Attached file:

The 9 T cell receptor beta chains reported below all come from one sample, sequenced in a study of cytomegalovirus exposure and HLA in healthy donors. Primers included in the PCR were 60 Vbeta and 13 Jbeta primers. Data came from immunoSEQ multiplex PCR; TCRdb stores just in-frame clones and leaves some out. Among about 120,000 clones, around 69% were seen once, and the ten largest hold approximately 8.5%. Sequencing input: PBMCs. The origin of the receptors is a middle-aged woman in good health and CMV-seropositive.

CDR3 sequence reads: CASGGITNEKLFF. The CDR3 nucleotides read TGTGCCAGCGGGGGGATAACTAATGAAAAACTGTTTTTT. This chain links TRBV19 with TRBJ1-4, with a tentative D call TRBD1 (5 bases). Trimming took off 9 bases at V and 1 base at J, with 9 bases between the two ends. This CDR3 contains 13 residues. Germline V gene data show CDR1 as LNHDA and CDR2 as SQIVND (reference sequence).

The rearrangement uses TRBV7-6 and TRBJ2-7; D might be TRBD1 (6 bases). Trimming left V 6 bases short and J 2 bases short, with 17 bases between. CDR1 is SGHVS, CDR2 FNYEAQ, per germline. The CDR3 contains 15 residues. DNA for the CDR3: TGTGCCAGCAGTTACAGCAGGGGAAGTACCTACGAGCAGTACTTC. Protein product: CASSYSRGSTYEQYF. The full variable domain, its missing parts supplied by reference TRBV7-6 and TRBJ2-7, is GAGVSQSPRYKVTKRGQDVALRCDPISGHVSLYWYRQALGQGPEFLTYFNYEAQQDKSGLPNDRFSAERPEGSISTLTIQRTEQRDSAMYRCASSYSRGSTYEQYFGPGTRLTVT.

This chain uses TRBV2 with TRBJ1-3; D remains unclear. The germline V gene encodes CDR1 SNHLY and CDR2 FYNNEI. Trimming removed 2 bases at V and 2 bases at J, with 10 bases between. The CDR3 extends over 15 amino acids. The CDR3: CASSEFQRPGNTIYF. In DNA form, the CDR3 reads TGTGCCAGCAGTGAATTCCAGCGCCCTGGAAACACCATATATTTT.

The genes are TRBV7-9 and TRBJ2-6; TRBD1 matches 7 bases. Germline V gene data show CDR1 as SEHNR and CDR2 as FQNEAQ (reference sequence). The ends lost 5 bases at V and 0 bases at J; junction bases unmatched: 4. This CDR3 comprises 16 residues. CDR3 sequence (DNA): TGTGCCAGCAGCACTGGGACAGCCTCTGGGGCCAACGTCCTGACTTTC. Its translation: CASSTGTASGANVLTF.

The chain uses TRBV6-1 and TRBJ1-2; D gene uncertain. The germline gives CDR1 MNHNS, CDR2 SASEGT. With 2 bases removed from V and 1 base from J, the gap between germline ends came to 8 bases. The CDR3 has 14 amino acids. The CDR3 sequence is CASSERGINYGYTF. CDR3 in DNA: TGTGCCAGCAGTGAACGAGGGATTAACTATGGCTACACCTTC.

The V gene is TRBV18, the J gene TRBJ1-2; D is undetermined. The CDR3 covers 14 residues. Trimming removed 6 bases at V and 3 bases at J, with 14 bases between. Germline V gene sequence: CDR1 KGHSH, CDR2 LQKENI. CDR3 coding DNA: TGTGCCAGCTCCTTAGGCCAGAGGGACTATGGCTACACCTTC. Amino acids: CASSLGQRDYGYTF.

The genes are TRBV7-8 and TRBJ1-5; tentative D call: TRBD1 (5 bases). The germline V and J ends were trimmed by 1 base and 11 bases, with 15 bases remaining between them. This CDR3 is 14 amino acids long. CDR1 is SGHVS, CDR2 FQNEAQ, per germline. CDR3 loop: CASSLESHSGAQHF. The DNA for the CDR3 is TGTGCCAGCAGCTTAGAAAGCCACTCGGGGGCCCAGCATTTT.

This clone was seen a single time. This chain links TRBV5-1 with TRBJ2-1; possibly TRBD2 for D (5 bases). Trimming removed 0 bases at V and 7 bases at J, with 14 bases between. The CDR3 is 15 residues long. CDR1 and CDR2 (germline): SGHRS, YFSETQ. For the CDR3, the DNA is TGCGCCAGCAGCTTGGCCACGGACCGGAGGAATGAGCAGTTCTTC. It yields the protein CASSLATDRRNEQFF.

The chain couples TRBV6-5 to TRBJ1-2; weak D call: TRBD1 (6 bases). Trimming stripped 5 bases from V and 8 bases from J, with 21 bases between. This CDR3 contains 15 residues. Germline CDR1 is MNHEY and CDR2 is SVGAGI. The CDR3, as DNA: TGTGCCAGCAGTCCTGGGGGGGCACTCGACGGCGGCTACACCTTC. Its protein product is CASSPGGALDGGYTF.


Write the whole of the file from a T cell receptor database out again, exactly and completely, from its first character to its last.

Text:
The 9 T cell receptor beta chains reported below all come from one sample, sequenced in a study of cytomegalovirus exposure and HLA in healthy donors. Primers included in the PCR were 60 Vbeta and 13 Jbeta primers. Data came from immunoSEQ multiplex PCR; TCRdb stores just in-frame clones and leaves some out. Among about 120,000 clones, around 69% were seen once, and the ten largest hold approximately 8.5%. Sequencing input: PBMCs. The origin of the receptors is a middle-aged woman in good health and CMV-seropositive.

CDR3 sequence reads: CASGGITNEKLFF. The CDR3 nucleotides read TGTGCCAGCGGGGGGATAACTAATGAAAAACTGTTTTTT. This chain links TRBV19 with TRBJ1-4, with a tentative D call TRBD1 (5 bases). Trimming took off 9 bases at V and 1 base at J, with 9 bases between the two ends. This CDR3 contains 13 residues. Germline V gene data show CDR1 as LNHDA and CDR2 as SQIVND (reference sequence).

The rearrangement uses TRBV7-6 and TRBJ2-7; D might be TRBD1 (6 bases). Trimming left V 6 bases short and J 2 bases short, with 17 bases between. CDR1 is SGHVS, CDR2 FNYEAQ, per germline. The CDR3 contains 15 residues. DNA for the CDR3: TGTGCCAGCAGTTACAGCAGGGGAAGTACCTACGAGCAGTACTTC. Protein product: CASSYSRGSTYEQYF. The full variable domain, its missing parts supplied by reference TRBV7-6 and TRBJ2-7, is GAGVSQSPRYKVTKRGQDVALRCDPISGHVSLYWYRQALGQGPEFLTYFNYEAQQDKSGLPNDRFSAERPEGSISTLTIQRTEQRDSAMYRCASSYSRGSTYEQYFGPGTRLTVT.

This chain uses TRBV2 with TRBJ1-3; D remains unclear. The germline V gene encodes CDR1 SNHLY and CDR2 FYNNEI. Trimming removed 2 bases at V and 2 bases at J, with 10 bases between. The CDR3 extends over 15 amino acids. The CDR3: CASSEFQRPGNTIYF. In DNA form, the CDR3 reads TGTGCCAGCAGTGAATTCCAGCGCCCTGGAAACACCATATATTTT.

The genes are TRBV7-9 and TRBJ2-6; TRBD1 matches 7 bases. Germline V gene data show CDR1 as SEHNR and CDR2 as FQNEAQ (reference sequence). The ends lost 5 bases at V and 0 bases at J; junction bases unmatched: 4. This CDR3 comprises 16 residues. CDR3 sequence (DNA): TGTGCCAGCAGCACTGGGACAGCCTCTGGGGCCAACGTCCTGACTTTC. Its translation: CASSTGTASGANVLTF.

The chain uses TRBV6-1 and TRBJ1-2; D gene uncertain. The germline gives CDR1 MNHNS, CDR2 SASEGT. With 2 bases removed from V and 1 base from J, the gap between germline ends came to 8 bases. The CDR3 has 14 amino acids. The CDR3 sequence is CASSERGINYGYTF. CDR3 in DNA: TGTGCCAGCAGTGAACGAGGGATTAACTATGGCTACACCTTC.

The V gene is TRBV18, the J gene TRBJ1-2; D is undetermined. The CDR3 covers 14 residues. Trimming removed 6 bases at V and 3 bases at J, with 14 bases between. Germline V gene sequence: CDR1 KGHSH, CDR2 LQKENI. CDR3 coding DNA: TGTGCCAGCTCCTTAGGCCAGAGGGACTATGGCTACACCTTC. Amino acids: CASSLGQRDYGYTF.

The genes are TRBV7-8 and TRBJ1-5; tentative D call: TRBD1 (5 bases). The germline V and J ends were trimmed by 1 base and 11 bases, with 15 bases remaining between them. This CDR3 is 14 amino acids long. CDR1 is SGHVS, CDR2 FQNEAQ, per germline. CDR3 loop: CASSLESHSGAQHF. The DNA for the CDR3 is TGTGCCAGCAGCTTAGAAAGCCACTCGGGGGCCCAGCATTTT.

This clone was seen a single time. This chain links TRBV5-1 with TRBJ2-1; possibly TRBD2 for D (5 bases). Trimming removed 0 bases at V and 7 bases at J, with 14 bases between. The CDR3 is 15 residues long. CDR1 and CDR2 (germline): SGHRS, YFSETQ. For the CDR3, the DNA is TGCGCCAGCAGCTTGGCCACGGACCGGAGGAATGAGCAGTTCTTC. It yields the protein CASSLATDRRNEQFF.

The chain couples TRBV6-5 to TRBJ1-2; weak D call: TRBD1 (6 bases). Trimming stripped 5 bases from V and 8 bases from J, with 21 bases between. This CDR3 contains 15 residues. Germline CDR1 is MNHEY and CDR2 is SVGAGI. The CDR3, as DNA: TGTGCCAGCAGTCCTGGGGGGGCACTCGACGGCGGCTACACCTTC. Its protein product is CASSPGGALDGGYTF.